Let me chime in, as I am in Ireland, and have at least some knowledge of the regulations. However I can see at other answers have already addressed this, so I am not going to repeat this.
Let me give you a solution for your family-day-fox-hunt
- 100 mW EIRP TX
- unlimited FREE RX devices for your family memembers
If it is just for the family fun day (and lets forget about the fun building electronic circuits) you can do the following:
- get a cheap/old Wifi router
- most of them run on 9V or 12V, so you can run it on a battery of some sort
- some you can turn down the power output if you want to make it challenging
- get mobile phones and install a "Wifi tracking or finder app"
- configure the Wifi router with a recognizable SSID
- hide the Wifi router where you have your family day.
- try to find it with phones....
Lots of fun, everyone has a phone, so you have not only solved the TX problem, you have given everyone a method of RX, for all ages !
Building transmitters if fun, and this is probably something where you could say: "we have all done it". The frequency which is most versatile to experiment with is 87-108 MHz, which is the FM broadcast band. You will need to experiment with filtering and the like. And with a max ERP of 50 nW there is not much of a range.
You do have to start somewhere when you want to do this, but it will be a while before you can build a transmitter with larger power output, which can be used for your intended family day. (as other answers have already covered this)
[EDIT after reading some more documents about the legality]
I was surprised about the frequency ranges mentioned, hence my edit here.
It seems to me that most of the frequencies you are listing have a very specific license exemption, e.g. cordless phones, baby monitors, radar-to-wall, and other applications.
I would strongly advice to stay away from those "seems to be good to use" frequencies. These frequencies are NOT for "Private Mobile Radio" (PMR for short). The license exempt allocations for PMR are:
- 434.04 – 434.79 MHz (10 mW)
- 446.00 - 446.10 MHz (500 mW) channelized
- 446.10 - 446.20 MHz (500 mW) channelized digital only
However for those license exempt frequencies there are actually type-approval requirements in the appropriate legistlation.
The relevant documents can be found on Electronic Irish Statute Book:
- S.I. 93 of 1998
- S.I. 405 of 2005
- S.I. 160 of 2006
Clearly stipulating that the equipment used for those need to be "type approved", and will bring a extensive list of requirements for such approval.
Furthermore, Document 06/47R stipulates the following:
All radio and telecommunications terminal equipment must comply with
the essential requirements and other relevant provisions of the R&TTE
Directive before being placed on the market or put into service in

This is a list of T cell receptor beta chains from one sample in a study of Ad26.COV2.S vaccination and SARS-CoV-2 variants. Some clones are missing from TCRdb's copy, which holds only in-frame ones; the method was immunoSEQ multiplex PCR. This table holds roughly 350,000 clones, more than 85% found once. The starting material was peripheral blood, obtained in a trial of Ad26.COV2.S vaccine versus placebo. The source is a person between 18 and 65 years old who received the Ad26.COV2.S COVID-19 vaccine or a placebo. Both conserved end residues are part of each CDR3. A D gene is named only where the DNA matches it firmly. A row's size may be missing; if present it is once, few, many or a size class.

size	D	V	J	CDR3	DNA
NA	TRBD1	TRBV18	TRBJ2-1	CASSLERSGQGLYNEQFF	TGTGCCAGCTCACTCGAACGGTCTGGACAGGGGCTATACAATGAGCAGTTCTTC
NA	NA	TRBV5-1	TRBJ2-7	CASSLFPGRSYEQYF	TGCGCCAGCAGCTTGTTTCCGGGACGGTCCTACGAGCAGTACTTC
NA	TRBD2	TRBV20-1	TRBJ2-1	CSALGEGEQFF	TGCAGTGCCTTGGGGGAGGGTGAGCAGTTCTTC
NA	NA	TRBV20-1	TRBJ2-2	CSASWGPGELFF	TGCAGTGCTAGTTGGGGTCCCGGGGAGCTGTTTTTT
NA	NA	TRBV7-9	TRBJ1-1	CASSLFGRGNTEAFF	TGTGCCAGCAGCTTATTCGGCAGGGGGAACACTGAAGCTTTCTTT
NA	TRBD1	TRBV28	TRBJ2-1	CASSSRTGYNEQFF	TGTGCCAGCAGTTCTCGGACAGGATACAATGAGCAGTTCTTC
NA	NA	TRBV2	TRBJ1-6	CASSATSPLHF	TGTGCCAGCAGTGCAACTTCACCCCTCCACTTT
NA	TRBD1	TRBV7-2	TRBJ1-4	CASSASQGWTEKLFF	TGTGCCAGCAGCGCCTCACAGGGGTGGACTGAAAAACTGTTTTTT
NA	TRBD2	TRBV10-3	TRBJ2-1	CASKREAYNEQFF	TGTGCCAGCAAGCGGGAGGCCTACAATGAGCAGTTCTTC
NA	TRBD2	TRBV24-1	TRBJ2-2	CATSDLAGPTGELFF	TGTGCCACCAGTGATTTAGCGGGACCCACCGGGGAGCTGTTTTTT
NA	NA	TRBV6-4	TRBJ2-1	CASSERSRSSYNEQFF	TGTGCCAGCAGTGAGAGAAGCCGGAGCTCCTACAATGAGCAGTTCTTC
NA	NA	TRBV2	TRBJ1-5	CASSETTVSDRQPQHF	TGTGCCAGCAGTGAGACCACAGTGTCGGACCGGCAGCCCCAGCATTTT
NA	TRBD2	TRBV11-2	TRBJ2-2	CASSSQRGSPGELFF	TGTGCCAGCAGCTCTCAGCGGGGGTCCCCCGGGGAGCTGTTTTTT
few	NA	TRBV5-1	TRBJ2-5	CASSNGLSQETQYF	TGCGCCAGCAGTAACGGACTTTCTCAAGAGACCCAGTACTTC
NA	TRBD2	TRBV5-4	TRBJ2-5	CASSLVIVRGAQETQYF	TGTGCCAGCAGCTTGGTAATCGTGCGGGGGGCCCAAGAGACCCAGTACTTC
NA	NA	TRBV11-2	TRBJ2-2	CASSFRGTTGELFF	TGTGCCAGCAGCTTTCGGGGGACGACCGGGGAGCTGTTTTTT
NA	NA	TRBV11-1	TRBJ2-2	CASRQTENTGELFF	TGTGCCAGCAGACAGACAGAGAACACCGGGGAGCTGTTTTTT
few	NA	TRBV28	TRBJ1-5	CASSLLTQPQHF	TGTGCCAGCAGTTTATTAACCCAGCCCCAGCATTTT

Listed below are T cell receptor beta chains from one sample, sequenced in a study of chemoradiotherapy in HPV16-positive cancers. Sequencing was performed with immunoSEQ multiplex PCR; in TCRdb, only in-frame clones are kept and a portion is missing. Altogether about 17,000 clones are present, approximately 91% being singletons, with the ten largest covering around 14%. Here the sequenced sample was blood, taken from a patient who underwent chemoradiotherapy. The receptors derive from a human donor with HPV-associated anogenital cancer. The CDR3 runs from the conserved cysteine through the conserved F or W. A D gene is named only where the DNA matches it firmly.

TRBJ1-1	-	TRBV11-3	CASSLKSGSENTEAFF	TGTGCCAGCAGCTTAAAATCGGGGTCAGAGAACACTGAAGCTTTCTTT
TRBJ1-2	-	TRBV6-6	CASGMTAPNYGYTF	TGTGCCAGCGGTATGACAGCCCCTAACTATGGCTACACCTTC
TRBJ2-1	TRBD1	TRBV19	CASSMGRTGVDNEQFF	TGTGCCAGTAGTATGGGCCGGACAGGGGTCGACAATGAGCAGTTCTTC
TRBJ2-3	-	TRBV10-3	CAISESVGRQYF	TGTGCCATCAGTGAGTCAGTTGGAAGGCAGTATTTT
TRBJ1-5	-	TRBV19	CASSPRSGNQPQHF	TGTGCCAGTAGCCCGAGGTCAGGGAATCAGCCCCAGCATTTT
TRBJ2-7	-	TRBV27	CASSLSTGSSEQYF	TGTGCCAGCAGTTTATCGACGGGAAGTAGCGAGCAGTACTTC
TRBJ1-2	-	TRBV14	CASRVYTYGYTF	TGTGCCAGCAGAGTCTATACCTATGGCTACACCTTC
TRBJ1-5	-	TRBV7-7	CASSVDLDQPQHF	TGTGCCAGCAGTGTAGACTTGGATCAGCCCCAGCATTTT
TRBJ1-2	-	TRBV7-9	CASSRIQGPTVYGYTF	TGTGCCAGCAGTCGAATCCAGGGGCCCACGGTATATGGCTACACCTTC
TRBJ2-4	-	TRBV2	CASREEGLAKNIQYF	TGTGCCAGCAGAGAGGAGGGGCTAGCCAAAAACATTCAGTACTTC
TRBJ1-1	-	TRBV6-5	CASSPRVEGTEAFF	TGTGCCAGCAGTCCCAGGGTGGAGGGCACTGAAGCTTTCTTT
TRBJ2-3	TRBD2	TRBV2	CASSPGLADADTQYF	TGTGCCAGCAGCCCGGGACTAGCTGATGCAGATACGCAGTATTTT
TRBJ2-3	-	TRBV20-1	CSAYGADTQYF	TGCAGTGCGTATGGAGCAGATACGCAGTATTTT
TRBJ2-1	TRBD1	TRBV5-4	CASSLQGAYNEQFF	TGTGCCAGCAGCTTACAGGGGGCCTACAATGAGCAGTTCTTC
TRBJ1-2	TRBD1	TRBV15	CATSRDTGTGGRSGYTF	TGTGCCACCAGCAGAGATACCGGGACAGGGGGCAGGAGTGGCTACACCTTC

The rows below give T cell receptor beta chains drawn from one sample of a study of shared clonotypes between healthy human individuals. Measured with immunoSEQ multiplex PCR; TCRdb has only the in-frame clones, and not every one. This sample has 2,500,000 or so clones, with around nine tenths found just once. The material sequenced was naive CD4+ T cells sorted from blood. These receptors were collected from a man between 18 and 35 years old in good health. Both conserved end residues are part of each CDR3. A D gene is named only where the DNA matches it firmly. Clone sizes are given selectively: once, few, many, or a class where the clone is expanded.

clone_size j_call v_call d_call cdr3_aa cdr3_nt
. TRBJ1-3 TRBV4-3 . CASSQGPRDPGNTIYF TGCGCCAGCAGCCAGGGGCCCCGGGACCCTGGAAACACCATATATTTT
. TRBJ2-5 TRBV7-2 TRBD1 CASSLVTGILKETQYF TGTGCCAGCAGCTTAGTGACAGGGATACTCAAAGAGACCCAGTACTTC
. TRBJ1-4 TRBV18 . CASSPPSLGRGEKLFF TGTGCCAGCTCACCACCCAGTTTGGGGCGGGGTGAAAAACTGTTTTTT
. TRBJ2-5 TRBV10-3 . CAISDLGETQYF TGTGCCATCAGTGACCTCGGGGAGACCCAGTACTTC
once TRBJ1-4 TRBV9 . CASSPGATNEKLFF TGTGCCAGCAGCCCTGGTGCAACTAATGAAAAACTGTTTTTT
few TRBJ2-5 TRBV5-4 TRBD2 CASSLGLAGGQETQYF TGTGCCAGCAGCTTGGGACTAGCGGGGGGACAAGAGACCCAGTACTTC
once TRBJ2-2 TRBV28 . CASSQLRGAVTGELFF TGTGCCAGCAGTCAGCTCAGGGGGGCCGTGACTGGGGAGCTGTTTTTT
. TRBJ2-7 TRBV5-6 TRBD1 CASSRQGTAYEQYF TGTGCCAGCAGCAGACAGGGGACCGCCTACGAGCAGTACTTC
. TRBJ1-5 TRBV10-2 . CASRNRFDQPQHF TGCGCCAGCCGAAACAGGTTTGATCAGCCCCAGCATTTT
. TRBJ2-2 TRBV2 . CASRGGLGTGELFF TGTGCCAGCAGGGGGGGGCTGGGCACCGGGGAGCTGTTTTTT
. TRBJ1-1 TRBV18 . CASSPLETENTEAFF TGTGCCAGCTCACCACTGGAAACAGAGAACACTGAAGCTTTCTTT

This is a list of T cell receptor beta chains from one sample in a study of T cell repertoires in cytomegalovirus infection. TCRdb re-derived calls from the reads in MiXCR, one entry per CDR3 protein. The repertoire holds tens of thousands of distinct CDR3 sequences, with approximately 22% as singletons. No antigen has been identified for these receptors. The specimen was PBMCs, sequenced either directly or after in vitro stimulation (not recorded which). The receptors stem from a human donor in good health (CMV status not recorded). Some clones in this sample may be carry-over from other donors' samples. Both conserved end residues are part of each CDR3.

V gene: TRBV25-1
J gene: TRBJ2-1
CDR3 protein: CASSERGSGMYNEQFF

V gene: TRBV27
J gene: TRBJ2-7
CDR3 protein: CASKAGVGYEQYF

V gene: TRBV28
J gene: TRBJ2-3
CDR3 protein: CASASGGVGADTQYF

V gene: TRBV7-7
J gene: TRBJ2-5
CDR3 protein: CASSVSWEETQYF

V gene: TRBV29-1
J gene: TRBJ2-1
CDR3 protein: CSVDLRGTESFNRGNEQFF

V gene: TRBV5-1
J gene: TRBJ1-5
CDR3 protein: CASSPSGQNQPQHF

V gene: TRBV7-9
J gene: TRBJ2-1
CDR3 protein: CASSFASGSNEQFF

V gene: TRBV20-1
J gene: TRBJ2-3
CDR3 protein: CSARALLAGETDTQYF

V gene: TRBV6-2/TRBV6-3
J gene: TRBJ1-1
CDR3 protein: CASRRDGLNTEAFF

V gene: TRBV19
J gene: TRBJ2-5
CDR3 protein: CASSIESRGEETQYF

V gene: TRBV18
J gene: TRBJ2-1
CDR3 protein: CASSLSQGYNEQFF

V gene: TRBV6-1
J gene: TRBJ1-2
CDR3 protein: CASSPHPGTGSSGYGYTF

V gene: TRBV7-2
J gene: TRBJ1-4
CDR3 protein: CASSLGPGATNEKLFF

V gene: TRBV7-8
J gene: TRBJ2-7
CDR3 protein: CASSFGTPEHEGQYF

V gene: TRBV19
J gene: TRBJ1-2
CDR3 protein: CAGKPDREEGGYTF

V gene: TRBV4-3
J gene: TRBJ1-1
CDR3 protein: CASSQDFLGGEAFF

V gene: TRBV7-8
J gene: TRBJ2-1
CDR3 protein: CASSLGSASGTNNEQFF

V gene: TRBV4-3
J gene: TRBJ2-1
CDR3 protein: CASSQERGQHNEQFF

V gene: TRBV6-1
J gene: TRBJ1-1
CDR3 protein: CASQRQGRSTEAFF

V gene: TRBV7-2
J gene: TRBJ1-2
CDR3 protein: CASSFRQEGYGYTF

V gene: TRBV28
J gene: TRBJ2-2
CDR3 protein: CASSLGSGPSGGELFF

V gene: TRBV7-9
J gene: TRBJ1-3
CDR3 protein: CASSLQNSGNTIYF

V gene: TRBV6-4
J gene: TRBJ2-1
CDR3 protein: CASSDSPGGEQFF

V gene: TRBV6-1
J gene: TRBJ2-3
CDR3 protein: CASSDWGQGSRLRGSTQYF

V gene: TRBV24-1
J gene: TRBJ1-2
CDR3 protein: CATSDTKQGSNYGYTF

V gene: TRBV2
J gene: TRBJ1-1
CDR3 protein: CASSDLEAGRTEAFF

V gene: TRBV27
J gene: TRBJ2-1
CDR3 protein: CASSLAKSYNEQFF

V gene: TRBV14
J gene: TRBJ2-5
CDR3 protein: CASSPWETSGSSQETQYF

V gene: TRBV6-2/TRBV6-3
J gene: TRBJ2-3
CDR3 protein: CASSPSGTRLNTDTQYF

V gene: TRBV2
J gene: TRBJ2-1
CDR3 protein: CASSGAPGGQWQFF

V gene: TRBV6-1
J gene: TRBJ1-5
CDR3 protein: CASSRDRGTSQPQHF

Which was already mentioned in another answer, this will bring requirements in regards to spurious emissions and harmonics.
Under Irish legislation (The Wireless Telegraphy Acts 1926 - 1988),
all apparatus for Wireless Telegraphy requires a licence unless that
apparatus has been specifically exempted from licensing under Irish
legislation by means of an Exemption Order.
Which comes down to "you may not own a tranmitter, unless licensed, or unless license exempt" And we already know that the license exempt equipment need to be type approved.
So your options are getting narrower once you start reading the detail of the legislation.
The PMR devices (properly type approved and license exempt) are widely available in many stores around Ireland. They are called PMR446 devices, and sold as "walkie-talkie". These will have a 500 mW output and can be loads of fun. Some of them have microphone inputs where you can feed it with a signal of some sort.
For a "family day of fun in the park" and therefore in a public place, I would higly recommend you stick to type-approved equipment, or the Wifi I mentioned before.
Don't let this stop you from experimenting, there are some good answers here which can get you going in building simple transmitting circuits. Just don't expect to build anything with large power output and be sure you are able to measure and adjust/filter spurious emissions and harmonics... this will be a learning journey.
I believe that many experimenters do so in the 87-108 MHz FM broadcast band, and keep the power output under 50 nW. This I mention above as well. Technically speaking this license exemption for Short Range Devices, also need type approval, and also a CE mark certification. But I could not find any other frequency allocation for such experimentation.
I am not even sure if there is an allocation you could "officially" use for experimentation.
Did I built transmitters in that frequency range?
Yes I did, learned a lot, had some fun. But never with large power, and never used them for "public" functions/family-days-in-the-park.